See it larger.
UPDATE, 2 p.m.: The stickers are already gone.
Nate Swain, the artist who gave us the Lego wall, gives voice to that feeling everybody has when they walk past those sculpture things by the water.
Photo courtesy Nate Swain.
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Because hey, Linux. If there's a fourth I'd love to see a FreeBSD daemon.
I always hoped they were something other than "art". Possibly some sort of solar water heater or something.
My guess is they deflect/disrupt the wind coming off the water.
Don't strong winds up the side of a building make windows pop out?
They serve no function other than 'artistic.' There's a plaque nearby with a brief summary about the artist and his creation. Personally, I think they fail with regard to their placement since they block the beatiful view of the ocean. Maybe the ICA will do us a favor and take them inside so the public can have an unobstructed view of the seabirds, ships and harbor once again. One wonders who would commission a large work that obstructs an ocean view...
I'm normally one for abstract art but when it blocks natural art (the sea) it only detracts. There are abstract designs which would compliment the background but that isn't one. (In contrast to the floating fabric over the greenway which was a great installation.)
It's a shame too -- not many places for the public to be near the water in Boston. If this was rural seacoast Maine it would be more fitting as a contrast to the rocky seacoast. But in Boston it only serves to remind the public of brutalism designs which plague the city. (Perhaps that is the point of the work but still, the reminder is not needed nor welcome.)
Hopefully it's temporary.
Not many places to be near the water in boston? You must be new here.
I agree with you, but they've been there for years. Maybe they're temporary in the long-term sense of the word....
BostonDog, meet the Harborwalk (http://www.bostonredevelopmentauthority.org/planning/planning-initiative...). Almost 50 miles of walking, sitting, and learning all along our beautiful harbor open to the public, both tourist and resident alike.
Its a great thing to do on a day with a slight breeze.
Also, East Boston has some amazing city parks that are open to the public just outside of Maverick.
The harbor walk is nice and I'm glad to have it. But there is just as many areas which are blocked or removed from the water. Beyond Boston, a majority of MA's coastline is private and inaccessible.
So I stand by my feelings that the installation blocks the view of the water while providing little artistic compliment to it. Simply put, it's not a good use of the space, a key element in installation pieces.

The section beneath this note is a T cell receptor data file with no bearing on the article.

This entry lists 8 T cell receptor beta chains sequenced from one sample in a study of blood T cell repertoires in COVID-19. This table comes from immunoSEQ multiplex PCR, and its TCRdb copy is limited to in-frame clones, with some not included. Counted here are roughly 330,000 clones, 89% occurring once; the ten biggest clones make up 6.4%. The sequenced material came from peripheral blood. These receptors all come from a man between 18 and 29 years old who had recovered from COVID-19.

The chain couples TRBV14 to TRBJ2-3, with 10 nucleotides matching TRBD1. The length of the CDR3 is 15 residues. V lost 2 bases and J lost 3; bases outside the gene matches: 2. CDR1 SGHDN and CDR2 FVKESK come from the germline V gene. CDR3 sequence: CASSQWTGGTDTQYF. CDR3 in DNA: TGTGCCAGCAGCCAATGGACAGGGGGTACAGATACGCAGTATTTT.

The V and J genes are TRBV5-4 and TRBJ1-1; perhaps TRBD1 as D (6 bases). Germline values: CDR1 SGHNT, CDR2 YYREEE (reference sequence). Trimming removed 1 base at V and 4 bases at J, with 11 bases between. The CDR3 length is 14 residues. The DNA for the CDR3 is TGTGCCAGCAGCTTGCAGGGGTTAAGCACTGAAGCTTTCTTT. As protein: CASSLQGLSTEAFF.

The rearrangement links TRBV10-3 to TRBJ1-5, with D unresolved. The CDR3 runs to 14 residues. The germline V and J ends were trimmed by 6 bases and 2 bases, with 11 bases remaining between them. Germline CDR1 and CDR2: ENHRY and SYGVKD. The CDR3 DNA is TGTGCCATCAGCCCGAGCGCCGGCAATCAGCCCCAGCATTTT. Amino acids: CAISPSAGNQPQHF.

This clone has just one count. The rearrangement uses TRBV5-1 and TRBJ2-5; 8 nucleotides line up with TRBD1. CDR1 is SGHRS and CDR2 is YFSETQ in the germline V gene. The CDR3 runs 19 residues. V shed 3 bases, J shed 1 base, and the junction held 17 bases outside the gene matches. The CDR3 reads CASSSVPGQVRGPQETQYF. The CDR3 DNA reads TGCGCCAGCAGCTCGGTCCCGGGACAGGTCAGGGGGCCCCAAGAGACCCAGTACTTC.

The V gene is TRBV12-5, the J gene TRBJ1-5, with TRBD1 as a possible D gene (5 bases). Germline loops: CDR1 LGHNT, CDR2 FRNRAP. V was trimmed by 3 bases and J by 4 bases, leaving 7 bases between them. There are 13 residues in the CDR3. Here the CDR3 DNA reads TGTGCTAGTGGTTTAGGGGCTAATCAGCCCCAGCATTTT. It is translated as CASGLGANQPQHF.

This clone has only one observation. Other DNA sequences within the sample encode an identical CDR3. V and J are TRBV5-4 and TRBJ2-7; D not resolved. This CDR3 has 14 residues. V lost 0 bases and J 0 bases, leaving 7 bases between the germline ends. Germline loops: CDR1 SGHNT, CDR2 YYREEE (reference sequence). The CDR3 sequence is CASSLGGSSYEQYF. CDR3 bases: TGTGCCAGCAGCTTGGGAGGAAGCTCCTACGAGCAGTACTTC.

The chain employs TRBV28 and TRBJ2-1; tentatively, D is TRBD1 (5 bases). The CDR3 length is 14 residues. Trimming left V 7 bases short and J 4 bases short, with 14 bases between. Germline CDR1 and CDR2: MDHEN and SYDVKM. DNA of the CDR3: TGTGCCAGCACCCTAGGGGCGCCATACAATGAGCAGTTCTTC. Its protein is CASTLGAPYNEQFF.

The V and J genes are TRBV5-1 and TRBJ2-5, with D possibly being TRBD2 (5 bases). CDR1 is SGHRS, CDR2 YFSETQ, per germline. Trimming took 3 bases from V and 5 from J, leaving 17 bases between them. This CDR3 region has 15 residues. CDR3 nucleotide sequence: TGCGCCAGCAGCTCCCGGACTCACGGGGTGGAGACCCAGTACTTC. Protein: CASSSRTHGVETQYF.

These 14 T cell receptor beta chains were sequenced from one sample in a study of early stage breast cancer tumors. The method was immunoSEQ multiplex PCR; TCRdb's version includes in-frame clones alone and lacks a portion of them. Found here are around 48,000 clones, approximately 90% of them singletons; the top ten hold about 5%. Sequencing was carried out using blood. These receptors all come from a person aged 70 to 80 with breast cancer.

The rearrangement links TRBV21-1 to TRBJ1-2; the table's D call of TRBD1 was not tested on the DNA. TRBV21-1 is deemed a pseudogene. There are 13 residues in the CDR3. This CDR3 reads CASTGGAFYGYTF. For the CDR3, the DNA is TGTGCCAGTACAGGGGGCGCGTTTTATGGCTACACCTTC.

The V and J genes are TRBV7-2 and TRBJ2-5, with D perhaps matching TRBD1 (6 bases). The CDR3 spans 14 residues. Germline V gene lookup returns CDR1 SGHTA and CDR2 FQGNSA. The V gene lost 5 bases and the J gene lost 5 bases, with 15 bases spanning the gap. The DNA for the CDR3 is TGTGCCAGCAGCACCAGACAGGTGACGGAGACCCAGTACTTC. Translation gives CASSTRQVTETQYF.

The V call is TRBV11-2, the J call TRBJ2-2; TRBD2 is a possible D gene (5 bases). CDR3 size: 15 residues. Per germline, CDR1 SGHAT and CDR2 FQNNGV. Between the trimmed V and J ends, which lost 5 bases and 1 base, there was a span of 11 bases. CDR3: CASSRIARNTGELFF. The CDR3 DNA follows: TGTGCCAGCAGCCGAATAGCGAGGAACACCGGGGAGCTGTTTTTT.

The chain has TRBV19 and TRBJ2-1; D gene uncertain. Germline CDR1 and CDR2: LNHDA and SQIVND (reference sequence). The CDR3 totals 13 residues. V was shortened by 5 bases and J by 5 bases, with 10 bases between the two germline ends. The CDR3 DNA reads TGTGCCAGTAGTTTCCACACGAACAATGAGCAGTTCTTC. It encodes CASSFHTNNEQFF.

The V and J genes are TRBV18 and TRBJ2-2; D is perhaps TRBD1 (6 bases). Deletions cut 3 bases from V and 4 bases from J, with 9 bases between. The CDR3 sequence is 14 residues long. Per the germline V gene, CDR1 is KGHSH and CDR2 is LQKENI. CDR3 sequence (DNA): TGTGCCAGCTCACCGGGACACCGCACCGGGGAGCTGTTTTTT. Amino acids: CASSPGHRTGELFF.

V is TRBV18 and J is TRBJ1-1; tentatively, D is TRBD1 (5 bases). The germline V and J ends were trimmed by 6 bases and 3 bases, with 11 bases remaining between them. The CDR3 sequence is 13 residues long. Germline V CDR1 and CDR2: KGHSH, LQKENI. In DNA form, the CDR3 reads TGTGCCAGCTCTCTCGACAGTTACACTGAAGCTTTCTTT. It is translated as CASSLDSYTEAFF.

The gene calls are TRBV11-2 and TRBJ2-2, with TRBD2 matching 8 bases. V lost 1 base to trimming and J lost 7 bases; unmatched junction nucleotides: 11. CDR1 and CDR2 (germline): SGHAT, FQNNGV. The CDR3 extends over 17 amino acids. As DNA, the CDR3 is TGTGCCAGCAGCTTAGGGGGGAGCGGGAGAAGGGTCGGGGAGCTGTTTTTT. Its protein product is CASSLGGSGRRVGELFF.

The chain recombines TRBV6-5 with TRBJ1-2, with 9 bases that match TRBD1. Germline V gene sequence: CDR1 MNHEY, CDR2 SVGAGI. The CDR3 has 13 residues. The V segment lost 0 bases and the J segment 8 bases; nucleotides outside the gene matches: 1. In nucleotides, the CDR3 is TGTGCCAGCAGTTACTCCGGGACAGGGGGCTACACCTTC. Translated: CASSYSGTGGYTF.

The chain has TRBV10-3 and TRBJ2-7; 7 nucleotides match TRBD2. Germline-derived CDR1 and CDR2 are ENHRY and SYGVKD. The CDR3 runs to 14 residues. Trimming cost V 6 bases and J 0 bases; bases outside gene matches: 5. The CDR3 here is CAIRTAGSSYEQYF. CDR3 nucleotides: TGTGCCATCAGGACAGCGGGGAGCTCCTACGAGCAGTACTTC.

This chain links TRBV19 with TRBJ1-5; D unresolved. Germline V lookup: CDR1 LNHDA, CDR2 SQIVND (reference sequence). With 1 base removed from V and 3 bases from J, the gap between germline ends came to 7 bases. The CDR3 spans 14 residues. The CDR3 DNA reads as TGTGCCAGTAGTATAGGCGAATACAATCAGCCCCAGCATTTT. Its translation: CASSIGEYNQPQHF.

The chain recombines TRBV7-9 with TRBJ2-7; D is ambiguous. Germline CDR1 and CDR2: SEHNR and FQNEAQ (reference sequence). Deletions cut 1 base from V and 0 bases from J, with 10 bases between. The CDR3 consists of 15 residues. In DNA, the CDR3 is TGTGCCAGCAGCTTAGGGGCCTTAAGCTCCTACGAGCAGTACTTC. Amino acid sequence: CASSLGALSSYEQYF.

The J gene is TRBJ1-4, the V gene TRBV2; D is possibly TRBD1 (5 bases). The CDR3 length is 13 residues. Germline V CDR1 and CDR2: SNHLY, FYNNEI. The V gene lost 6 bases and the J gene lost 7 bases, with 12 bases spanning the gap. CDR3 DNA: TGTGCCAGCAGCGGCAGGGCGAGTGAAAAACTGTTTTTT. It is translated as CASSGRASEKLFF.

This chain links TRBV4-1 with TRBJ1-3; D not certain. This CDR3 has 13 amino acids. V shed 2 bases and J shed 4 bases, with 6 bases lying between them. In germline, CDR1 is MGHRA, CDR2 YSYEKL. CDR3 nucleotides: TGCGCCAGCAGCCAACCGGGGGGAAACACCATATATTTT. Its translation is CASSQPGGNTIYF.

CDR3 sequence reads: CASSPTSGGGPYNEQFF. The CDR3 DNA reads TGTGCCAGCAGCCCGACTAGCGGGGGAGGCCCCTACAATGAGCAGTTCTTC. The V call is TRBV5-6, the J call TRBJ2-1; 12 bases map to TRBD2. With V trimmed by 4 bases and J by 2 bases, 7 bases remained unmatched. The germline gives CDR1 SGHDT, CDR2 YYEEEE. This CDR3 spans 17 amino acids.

Untitled Landscape, David von Schlegell, 1972
Consists of eight buffed stainless steel panels in the shape of obtuse angles, set in a square facing each other. An interpretive marker is located nearby. From 1971 to 1990, von Schlegell was the head of the Yale School of Art sculpture department.
David von Schlegell studied painting at the Art Students League in New York, where his father taught.
He turned to sculpture in the early 1960's after building his house in Ogunquit, Me. He evolved a vocabulary of streamlined abstract forms and planes, often held in place by rigging wire, that reflected his knowledge of Constructivism and as well as his lifelong interest in yacht and airplane design. Throughout his career, Mr. von Schlegell received many public commissions and several grants and awards, including the Skowhegan Medal for Sculpture in 1978. His work is represented in the collections of the Whitney Museum of American Art and the Rhode Island School of Design in Providence, R.I.
When I get takeout lunch I occasionally sit on those things. It's a waste of space, a few benches on a grassy area might draw more traffic.
That the folks at Harbor Towers want to draw more people to the site.
I think it's private property. There are signs in the area indicating as such. People do pass through there but I don't think its a public space intended for congregating.
But it's part of the Harborwalk, subject to - state or city? - law requiring public access to the waterfront.
State law. Access to water front....so we can go clamming and shoot waterfowl.
They are quite useful if the idea was to make the area a zeroscape (i.e., no landscaping). Put up a couple of Richard Serra type slabs of metal, call it art and forget about it except perhaps for cleaning it once a year to get rid of the bird droppings.
Not all art is good art. Plus as the kids at SFMOMA proved many people don't put enough time into considering what is art to even know whether something should be considered art.
Swain improved them, at least a little bit. They make more sense his way.
(I know I'm showing my age)
Is that going to be one day only or everyday?
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